Bloomsbury, £18.99 Order at a discount from the Independent Online Shop

A Very English Hero: the Making of Frank Thompson, By Peter J Conradi

The brief life of a soldier-poet shows his chivalric idealism - and the sheer waste of war.

The brief life of Frank Thompson (1920-44) is a case study in the pity of war. His biographer calls him a Popular Front intellectual, an apprentice poet, and a scholar-soldier. His entry in the Oxford Dictionary of National Biography offers "poet and special operations officer" as characteristic of the active and the contemplative in this life well led. His comrade on an archaeological dig in Crete in 1938 identified a strain of "puppyish lunacy" leavening the seriousness, the chivalry, and the sacrifice.

Buy this book from the Independent bookshop

He joined up on 2 September 1939, the day before war was declared. Some friends followed suit. Thompson wrote a poem to one who joined the RAF: "You went, my friend,/ To spread your wings on the morning;/ I to the gun's cold elegance... Did you feel the passing of a shadow/ Between the glasses? – one will not return." The cold elegance meant the Royal Artillery. In July 1940 Thompson was posted to the GHQ Liaison Regiment, codenamed Phantom, trading in intelligence, reconnaissance, and the monitoring of communications across the Middle East. In September 1943 he joined the Special Operations Executive (SOE) in Cairo. In January 1944 he was parachuted into occupied Macedonia, to lead a mission into Bulgaria.

Partisan operations in Bulgaria were cut-throat and chaotic. Harried by the Bulgarian army, and half-starved, they were betrayed in May 1944. Thompson was captured, interrogated, and shot. He was not yet 24.

An exemplary life brutally curtailed – it is difficult to read it any other way – gave place to a glorious afterlife. After stutters of official obfuscation and Cold War-like contention, posterity has been kind to Frank Thompson. In a sense this comes as no surprise. Posterity has been superintended by two of the most formidable representatives of English letters in the post-war period: the novelist and philosopher Iris Murdoch, his inamorata, and by some accounts his betrothed; and the historian and campaigner EP Thompson, another scholar-soldier in the anti-Fascist cause, his younger brother.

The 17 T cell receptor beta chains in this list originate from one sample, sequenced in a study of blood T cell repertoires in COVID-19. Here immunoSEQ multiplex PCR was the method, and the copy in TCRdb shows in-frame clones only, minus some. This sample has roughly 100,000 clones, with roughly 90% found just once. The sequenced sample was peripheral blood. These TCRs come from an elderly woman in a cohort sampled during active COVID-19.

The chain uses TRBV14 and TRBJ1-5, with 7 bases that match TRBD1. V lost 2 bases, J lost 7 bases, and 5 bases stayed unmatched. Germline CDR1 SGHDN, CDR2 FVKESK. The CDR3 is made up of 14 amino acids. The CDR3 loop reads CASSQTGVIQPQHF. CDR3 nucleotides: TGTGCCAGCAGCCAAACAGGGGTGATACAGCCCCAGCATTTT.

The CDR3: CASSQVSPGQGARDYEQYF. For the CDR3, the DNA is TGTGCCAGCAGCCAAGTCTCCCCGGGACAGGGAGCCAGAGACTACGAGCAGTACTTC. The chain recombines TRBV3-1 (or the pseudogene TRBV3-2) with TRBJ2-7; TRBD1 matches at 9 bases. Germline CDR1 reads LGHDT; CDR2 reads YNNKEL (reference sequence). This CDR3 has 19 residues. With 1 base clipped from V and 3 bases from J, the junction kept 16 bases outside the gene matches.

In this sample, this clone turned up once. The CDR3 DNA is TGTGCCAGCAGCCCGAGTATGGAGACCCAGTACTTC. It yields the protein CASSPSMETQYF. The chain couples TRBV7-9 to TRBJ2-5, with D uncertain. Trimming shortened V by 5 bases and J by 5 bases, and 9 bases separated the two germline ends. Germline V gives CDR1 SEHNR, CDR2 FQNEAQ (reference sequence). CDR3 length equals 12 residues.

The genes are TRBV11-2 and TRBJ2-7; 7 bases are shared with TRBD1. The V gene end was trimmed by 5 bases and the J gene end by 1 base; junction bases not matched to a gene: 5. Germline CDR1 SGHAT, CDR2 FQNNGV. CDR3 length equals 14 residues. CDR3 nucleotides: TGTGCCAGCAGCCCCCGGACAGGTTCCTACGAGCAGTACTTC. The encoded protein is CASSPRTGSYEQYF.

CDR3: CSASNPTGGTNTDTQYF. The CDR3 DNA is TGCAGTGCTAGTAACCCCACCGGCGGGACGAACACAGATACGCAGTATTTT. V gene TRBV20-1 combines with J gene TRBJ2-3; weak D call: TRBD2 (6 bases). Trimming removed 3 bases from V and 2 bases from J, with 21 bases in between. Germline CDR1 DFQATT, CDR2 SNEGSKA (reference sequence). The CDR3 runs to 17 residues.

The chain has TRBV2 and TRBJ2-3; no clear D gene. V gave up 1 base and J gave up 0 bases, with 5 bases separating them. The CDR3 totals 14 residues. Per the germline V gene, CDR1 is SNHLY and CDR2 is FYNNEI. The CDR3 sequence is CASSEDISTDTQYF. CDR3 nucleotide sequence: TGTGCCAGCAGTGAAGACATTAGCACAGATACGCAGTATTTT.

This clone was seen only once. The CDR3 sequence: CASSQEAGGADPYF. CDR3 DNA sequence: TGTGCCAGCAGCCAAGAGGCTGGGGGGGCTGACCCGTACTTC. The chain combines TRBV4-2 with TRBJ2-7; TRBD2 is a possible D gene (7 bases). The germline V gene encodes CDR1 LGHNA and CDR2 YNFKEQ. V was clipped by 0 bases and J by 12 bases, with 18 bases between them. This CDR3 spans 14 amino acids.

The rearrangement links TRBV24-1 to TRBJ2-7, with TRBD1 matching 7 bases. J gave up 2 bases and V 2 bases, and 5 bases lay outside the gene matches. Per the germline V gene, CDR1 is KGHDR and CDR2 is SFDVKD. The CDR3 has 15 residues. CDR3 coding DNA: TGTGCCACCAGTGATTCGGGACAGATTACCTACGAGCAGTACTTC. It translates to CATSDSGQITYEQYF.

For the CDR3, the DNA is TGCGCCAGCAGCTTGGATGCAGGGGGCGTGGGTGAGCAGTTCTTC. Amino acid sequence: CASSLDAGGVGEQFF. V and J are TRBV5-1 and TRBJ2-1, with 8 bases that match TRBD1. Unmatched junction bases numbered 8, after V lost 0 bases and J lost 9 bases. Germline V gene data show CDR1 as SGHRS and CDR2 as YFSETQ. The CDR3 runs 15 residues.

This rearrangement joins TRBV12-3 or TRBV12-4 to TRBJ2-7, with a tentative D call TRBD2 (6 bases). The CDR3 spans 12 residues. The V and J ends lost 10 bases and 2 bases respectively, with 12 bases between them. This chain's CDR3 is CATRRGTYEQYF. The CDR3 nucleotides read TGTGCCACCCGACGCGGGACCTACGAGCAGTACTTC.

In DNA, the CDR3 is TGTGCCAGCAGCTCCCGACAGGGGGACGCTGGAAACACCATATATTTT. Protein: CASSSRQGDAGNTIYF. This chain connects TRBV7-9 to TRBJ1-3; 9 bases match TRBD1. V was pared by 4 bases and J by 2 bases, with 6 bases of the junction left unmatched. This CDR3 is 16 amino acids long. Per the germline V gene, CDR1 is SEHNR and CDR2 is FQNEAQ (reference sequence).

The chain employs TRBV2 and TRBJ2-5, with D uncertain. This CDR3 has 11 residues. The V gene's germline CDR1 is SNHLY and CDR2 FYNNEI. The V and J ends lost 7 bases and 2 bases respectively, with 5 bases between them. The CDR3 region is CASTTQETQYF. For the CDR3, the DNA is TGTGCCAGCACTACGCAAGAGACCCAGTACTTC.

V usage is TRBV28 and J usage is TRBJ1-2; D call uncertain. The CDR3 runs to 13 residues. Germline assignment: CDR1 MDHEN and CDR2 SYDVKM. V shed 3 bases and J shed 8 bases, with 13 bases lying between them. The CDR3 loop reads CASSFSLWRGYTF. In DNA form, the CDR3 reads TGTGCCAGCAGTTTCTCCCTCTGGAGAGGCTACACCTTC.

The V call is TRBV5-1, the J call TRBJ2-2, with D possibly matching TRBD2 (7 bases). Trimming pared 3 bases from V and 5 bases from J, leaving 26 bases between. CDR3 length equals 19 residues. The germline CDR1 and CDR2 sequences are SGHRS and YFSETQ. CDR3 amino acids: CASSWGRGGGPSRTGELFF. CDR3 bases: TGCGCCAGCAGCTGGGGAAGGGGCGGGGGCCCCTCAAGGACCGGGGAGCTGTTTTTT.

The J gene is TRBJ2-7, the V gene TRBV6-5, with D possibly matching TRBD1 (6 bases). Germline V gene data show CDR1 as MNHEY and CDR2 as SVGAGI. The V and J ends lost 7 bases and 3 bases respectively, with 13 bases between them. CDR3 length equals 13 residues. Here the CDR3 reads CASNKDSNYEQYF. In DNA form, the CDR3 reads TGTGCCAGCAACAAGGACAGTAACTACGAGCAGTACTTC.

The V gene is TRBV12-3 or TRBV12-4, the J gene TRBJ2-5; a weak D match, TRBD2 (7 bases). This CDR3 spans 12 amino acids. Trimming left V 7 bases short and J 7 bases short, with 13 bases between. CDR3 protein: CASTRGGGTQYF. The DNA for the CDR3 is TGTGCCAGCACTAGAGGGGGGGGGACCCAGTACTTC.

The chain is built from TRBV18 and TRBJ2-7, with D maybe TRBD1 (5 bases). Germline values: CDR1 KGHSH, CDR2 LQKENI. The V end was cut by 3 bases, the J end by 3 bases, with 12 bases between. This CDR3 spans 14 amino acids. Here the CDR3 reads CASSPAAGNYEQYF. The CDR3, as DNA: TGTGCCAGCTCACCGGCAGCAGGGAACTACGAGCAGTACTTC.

Now he is fortunate in his biographer. Peter Conradi, also the biographer of Iris Murdoch, has a profound understanding of his world and his worldview – encapsulated here in character assessments, at once pithy and compelling, that verge on apothegms. "He was an 18-year-old sentimentalist, inexperienced and immature." "He had a nature riche, from which some instinct for self-preservation seems missing." "He was surely the least militant or military of men... His horror of violence was real." "Intimacy could only be snatched at. Yet in some ways the nomadism of war suited him."

Conradi is excellent on his fatalism and his laughter, and marvellously acute on his "devout internationalism". Thompson was a brilliant linguist. In February 1940, on Home Defence, he had time each night to study an hour's Russian, and to write a poem about Gogol, not to mention reading Gogol's Inspector-General in the original, translating Lermontov's poem "Youth's Testament", and revelling in Latin verse. "He belongs to that remote age when all gentlemen were presumed to share familiarity with the classical canon, and other languages too," Conradi notes. "His internationalism was one way of demonstrating anti-Fascism."